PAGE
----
A broch is a uniquely Scottish Iron Age form of roundhouse fortification usually found in the northern part of the country. There are over 500 brochs in Scotland, mostly distributed between northern and western Scotland and the islands, with only a small handful in the Scottish Lowlands. Edin’s Hall Broch sits as part of a very unusual complex.
The hill fort that surrounds the broch predates the broch by about 2,000 to 2,500 years. The broch itself is thought to date back to some time between 0-200 A.D. It has double ramparts which enclose an oval area measuring 135 meters by 75 meters. The ramparts are impressive, in places standing up to 4.5 meters in height.
Towards the center of the fort are the remains of a large roundhouse, which would likely have been the most important building in the enclosure prior to the construction of the broch.
The broch stands tucked away in one corner of the hill fort, within an oval enclosure of 58 meters by 54 meters that separates it from the rest of the site. What remains of the thick stone wall hints at its impressive size. A narrow entrance passageway to the west side would have been guarded by two chambers set back in the wall on either side of the doorway.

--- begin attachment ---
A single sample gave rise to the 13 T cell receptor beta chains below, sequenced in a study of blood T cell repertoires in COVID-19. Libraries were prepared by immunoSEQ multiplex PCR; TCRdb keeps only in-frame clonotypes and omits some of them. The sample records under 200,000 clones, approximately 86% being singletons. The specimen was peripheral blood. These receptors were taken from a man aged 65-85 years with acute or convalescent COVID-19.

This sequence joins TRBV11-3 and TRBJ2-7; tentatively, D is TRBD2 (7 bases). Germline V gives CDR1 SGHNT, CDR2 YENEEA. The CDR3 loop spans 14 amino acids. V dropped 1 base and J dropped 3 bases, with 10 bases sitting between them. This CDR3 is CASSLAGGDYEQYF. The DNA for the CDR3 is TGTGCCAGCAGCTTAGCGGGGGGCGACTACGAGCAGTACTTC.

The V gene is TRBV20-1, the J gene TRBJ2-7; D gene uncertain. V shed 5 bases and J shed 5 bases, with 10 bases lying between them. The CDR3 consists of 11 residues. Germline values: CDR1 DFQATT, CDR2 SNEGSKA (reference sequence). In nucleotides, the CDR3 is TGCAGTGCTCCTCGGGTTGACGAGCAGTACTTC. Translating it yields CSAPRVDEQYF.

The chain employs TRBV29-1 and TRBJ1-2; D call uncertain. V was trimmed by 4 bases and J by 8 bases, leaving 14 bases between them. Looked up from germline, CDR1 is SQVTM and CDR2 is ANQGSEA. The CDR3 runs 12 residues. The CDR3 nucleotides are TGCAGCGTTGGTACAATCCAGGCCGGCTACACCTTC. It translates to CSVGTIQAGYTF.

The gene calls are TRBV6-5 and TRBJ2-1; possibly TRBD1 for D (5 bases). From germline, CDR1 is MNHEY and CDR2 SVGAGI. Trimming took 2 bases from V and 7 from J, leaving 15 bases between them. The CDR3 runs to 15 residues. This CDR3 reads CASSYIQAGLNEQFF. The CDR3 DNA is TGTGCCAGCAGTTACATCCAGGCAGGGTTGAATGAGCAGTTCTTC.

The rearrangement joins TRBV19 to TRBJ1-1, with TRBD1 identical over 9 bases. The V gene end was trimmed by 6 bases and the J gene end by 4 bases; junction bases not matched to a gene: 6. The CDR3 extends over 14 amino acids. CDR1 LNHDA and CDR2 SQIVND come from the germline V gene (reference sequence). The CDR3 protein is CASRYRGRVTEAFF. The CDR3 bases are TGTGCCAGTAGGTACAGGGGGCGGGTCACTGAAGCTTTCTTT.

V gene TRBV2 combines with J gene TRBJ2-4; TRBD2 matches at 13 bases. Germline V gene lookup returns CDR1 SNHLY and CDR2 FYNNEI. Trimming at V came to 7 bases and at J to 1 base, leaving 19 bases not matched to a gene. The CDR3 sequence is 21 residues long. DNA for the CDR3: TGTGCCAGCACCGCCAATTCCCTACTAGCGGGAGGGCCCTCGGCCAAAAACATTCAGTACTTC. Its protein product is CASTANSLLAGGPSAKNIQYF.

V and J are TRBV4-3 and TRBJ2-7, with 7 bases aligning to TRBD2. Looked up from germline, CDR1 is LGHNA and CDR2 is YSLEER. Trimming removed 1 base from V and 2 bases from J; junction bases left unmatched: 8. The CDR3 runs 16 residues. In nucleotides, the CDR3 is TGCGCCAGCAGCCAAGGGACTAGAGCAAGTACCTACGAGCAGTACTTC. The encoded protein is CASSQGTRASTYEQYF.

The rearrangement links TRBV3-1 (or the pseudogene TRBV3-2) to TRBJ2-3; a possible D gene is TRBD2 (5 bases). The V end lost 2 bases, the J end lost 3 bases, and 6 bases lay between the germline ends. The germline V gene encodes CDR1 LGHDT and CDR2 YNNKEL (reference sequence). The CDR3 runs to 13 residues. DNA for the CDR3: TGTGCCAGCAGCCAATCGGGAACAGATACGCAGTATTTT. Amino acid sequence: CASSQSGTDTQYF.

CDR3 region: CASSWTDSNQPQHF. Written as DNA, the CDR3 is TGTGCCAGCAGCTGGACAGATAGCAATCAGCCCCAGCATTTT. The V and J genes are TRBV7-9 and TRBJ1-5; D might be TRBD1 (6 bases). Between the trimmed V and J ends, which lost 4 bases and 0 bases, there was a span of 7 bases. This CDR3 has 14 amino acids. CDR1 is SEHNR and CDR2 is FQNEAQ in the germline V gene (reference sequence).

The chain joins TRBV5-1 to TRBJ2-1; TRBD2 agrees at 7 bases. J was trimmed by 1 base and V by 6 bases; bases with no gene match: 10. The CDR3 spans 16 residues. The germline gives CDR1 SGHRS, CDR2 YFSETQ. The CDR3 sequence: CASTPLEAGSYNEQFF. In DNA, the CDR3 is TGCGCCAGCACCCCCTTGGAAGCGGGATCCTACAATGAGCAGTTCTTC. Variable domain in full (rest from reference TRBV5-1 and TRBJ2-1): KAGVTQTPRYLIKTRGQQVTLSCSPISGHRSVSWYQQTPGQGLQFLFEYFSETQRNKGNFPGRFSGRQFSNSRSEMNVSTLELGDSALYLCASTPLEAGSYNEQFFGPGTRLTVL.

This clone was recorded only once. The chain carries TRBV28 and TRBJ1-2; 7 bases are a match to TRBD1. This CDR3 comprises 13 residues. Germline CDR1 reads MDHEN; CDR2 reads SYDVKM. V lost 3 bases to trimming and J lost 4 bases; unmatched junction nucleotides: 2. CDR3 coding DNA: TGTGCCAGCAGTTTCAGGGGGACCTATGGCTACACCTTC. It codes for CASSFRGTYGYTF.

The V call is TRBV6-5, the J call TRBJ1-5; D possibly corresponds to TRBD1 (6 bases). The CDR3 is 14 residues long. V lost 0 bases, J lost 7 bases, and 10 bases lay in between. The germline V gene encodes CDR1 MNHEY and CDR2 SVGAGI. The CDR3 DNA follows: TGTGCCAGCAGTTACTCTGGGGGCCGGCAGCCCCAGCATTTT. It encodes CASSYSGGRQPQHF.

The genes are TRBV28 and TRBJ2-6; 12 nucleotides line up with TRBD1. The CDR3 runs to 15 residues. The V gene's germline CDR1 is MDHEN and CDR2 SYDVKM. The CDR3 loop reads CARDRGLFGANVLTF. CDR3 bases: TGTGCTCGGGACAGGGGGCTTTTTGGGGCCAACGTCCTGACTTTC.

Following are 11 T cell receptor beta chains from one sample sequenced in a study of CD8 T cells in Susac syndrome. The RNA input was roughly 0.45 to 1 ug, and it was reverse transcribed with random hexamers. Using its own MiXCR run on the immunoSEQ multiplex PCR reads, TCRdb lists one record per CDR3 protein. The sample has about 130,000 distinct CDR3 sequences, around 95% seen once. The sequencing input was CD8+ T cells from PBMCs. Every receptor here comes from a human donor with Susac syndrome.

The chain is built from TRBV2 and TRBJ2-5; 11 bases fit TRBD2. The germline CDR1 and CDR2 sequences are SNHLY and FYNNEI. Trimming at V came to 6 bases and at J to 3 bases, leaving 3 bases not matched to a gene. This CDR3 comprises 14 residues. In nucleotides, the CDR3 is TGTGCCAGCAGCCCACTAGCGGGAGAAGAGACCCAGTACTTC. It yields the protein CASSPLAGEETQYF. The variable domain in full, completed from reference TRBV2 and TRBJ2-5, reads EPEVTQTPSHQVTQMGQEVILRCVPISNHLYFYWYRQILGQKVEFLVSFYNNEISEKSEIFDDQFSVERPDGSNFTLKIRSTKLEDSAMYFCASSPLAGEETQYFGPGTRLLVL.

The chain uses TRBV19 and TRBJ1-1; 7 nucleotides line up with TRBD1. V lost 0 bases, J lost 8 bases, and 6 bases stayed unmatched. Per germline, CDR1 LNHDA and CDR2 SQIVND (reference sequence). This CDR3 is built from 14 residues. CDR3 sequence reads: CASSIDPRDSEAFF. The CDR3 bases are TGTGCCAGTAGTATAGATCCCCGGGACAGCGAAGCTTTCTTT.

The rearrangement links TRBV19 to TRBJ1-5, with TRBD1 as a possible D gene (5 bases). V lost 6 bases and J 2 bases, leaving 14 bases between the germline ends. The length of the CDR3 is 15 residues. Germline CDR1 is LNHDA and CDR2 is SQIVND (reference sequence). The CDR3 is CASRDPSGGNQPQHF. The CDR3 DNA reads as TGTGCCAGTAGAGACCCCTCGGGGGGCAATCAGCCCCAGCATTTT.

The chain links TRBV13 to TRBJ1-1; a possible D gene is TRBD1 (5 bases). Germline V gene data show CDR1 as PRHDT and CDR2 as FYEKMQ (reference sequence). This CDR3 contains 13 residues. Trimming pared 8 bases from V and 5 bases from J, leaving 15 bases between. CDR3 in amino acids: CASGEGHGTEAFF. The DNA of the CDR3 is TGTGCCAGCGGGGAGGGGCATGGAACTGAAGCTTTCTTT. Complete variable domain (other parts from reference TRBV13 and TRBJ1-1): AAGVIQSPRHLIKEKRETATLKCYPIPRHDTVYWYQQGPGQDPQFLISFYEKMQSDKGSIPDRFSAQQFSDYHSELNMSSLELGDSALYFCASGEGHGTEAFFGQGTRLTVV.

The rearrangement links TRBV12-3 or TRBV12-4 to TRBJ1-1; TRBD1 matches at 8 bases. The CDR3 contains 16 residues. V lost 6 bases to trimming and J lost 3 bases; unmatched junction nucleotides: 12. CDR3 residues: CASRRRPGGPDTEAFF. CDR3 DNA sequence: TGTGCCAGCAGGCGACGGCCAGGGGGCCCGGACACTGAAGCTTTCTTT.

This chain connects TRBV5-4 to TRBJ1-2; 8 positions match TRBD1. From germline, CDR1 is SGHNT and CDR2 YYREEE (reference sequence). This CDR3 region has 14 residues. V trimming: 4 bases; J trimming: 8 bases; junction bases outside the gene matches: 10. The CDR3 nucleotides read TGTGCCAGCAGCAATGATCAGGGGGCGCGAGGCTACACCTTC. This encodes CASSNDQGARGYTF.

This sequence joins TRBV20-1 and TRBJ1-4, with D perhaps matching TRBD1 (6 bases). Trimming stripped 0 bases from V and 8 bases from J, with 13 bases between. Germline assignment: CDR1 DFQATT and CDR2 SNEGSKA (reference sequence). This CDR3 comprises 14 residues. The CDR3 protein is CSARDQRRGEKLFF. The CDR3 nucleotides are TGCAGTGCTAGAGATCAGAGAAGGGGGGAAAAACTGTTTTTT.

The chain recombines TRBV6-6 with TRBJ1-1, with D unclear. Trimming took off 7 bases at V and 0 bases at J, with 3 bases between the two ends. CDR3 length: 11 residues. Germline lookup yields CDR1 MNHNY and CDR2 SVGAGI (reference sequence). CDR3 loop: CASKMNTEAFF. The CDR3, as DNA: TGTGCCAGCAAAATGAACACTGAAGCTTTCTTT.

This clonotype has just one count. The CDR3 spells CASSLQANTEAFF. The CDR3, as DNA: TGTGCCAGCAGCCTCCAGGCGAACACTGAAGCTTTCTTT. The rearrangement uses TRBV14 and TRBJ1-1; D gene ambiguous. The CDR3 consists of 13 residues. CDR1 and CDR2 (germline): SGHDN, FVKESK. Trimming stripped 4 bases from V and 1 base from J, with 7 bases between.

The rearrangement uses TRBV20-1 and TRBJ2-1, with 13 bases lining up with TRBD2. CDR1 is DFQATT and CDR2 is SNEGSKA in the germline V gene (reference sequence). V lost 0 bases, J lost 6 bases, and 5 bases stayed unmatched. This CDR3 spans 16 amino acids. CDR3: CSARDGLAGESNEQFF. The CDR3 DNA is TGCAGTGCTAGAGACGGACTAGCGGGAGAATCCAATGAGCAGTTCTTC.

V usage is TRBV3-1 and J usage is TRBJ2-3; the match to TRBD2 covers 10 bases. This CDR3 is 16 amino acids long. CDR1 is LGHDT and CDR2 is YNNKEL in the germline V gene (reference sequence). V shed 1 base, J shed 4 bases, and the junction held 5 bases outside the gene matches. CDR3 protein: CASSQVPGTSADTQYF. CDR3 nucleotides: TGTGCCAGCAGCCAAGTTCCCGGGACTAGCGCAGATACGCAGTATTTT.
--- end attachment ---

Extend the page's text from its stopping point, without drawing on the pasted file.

The walls themselves also held chambers, three of them in almost dumbbell shape. They were sturdy enough to support staircases that rose up between the walls to provide access to the wallhead.
What makes Edin’s Hall so unusual is its massive size. At 28 meters in diameter to the outer wall, it stands much larger than most Highland broch. Some have suggested that it would not have stood as tall as other brochs because of its diameter, but there is evidence that the walls originally stood to twice their current height at around two meters. There are also suggestions that it possibly was not covered in the same way as other brochs, making it more like a substantial Iron Age roundhouse than a traditional broch.
Know Before You Go
There is a small parking area, more of a layby for three cars, off the A6112.
To get to Edin's Hall Broch you then have to walk along forestry land (be aware of current felling works), follow the dirt track and signs to cross the river and pass through farmland.
As you cross through farmland be aware that livestock can be in the field, depending on the time of year this means lambing sheep or bulls! Please ensure their safety as well as your own if visiting with a dog.